Most of us accept that animals communicate by odor. Dogs sniff out stale urine and others’ private parts, especially the anus. The dog learns much about potential mates by their odor. Odor expresses the age of the animal, its readiness for sex, its sexuality (it is said that homosexuals have a different smell than heterosexuals), and no doubt many other things such as jealousy or hostility. Odors get dogs aroused.

Why do we assume, then that we, as mammals, don’t share similar urges and associations? Nowadays we do everything we can to disguise our smells, but by allowing a little to persist—the hint of the armpit after a shower and other various scents that will remain unnamed—we attract our mate or potential mate. While in times past we relished each other’s aroma, we now must perceive these smells unconsciously or they will trigger our sense of disgust and revoltion.

Classic vintage perfumes contained natural animal ingredients that provided an erogenic effect. Natural deer musk (now outlawed since it comes from an endangered animal), ambergris (ok because it rinses up on a beach), castoreum (arguably ok because it’s a byproduct; the animal is not killed for the castoreum), civet (usually considered bad because the civet cats (no relation to a house cat) are sometimes irritated by being poked with sticks to get them to release more of their pungent anal paste; supposedly “humane” civet is being investigated). Civet, when properly tinctured, has a pronounced cat-spray aroma. So does sauvignon blanc. When aged for a year or so, civet tincture develops a gentle almost fruity aspect. Civet makes a glorious note when juxtaposed with florals. All of these ingredients went into vintage perfumes (I remember my mother’s) and gave them a richness very hard to achieve without them.               

Much has been made of a perfume’s ability to induce sexual feelings and even to draw us to the person wearing it. While these claims have been made, few people I’ve spoken with seem to share this view and perfumes, while they can be delightful, are rarely thought of as true aphrodisiacs. In fact, it is often said, real aphrodisiacs don’t exist.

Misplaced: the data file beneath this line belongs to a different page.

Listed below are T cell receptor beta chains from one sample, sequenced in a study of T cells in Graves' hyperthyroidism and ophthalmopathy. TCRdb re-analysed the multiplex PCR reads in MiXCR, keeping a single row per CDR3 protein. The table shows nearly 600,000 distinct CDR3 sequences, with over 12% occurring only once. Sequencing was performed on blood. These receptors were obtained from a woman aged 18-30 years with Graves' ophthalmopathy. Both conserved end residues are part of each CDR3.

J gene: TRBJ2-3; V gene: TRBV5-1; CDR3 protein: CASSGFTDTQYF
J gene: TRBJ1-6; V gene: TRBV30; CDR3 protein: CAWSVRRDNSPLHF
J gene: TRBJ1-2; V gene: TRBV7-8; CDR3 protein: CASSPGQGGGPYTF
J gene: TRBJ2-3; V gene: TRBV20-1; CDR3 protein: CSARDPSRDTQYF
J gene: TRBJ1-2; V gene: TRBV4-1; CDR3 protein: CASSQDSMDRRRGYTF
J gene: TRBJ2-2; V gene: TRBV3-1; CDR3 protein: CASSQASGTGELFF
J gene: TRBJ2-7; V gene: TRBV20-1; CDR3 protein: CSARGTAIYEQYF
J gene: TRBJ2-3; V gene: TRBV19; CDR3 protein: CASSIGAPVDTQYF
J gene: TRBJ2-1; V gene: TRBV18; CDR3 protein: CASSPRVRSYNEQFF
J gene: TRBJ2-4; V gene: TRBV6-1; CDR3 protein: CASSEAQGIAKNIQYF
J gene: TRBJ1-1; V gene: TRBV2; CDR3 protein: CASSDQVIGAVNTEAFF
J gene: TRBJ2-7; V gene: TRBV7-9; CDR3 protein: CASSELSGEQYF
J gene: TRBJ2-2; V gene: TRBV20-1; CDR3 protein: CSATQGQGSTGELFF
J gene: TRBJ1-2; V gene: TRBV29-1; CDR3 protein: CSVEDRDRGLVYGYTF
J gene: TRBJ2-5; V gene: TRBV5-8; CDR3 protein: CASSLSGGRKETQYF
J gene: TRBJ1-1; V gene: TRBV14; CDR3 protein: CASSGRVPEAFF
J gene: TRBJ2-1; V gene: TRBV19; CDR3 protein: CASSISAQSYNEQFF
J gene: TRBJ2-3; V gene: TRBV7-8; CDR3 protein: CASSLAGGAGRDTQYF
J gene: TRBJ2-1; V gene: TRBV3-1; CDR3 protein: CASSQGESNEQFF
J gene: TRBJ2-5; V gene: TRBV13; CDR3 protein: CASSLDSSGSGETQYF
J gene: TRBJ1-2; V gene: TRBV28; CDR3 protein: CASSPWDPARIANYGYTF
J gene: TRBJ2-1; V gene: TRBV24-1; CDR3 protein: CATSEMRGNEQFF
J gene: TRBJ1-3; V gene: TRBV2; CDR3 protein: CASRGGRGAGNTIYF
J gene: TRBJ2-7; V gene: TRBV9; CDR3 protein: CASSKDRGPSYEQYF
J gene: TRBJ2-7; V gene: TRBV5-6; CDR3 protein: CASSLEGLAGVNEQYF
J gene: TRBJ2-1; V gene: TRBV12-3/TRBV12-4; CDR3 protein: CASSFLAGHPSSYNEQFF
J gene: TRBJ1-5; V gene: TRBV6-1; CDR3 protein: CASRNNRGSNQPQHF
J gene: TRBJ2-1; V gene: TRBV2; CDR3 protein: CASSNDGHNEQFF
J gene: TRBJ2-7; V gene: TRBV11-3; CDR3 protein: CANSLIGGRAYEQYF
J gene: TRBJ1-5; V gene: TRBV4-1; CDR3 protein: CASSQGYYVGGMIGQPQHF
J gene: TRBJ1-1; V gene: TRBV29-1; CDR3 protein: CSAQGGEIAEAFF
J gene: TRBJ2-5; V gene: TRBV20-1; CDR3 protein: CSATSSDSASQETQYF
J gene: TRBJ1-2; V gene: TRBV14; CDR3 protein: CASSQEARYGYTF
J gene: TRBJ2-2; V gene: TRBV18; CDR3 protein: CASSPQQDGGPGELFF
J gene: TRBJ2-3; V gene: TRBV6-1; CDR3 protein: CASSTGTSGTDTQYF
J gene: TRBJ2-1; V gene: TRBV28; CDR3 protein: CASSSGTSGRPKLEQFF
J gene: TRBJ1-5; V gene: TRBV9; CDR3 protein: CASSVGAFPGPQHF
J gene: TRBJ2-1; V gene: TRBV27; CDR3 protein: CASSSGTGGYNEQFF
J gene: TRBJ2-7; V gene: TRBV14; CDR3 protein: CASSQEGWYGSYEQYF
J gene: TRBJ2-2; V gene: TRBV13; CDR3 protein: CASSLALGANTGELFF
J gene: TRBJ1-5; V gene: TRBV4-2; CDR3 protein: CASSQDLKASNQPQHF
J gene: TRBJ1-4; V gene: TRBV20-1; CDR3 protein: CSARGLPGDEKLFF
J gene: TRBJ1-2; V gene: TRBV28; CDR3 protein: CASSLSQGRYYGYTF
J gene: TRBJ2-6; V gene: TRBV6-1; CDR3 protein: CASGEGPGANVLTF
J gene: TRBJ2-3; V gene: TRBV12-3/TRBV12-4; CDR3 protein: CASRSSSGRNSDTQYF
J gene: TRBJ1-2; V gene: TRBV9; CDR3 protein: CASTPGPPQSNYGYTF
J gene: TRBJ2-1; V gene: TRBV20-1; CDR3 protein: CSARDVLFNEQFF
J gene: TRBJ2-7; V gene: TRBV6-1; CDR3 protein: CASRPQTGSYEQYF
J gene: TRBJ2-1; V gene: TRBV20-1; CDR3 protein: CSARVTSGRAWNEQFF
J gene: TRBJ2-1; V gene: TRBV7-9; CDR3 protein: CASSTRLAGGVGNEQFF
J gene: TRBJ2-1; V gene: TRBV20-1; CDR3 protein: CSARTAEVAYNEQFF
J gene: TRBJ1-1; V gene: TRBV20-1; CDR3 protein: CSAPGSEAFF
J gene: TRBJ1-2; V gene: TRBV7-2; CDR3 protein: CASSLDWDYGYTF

If asked a few years ago, I would have concurred. But I started to notice funny things. When I was working on my amber perfume, I came up with a precursor—something I thought might work as a base. When I met my best friend and his girlfriend for lunch, I brought along a vial of it for them to check out. When I passed it around the table, I sensed something–they were whispering to each other and nuzzling in a distinctive way that let me know they were getting aroused.  Being close enough friends, they were very frank about what they were feeling. They wanted to return to their hotel room—afternoon plans were scrapped—and spend some time together.

Amazed, I returned to the lab to figure out what I had just come up with. The central components of the base were (are: I still use it) patchouli, tobacco, and castoreum, typical leathery notes. When I combined these three ingredients, while intriguing, the aphrodisiac quality seemed to have disappeared. I delved deeper into the formula and noted that part of it was composed of another complex made with sandalwood, burnt amber, castoreum, vanilla, and oud. I experimented some more and realized that the oud, tobacco, castoreum and burnt amber formed an accord. On one hand suave, the perfume also had an assertive animal quality which seemed to come less from the castoreum than the oud, tobacco and amber.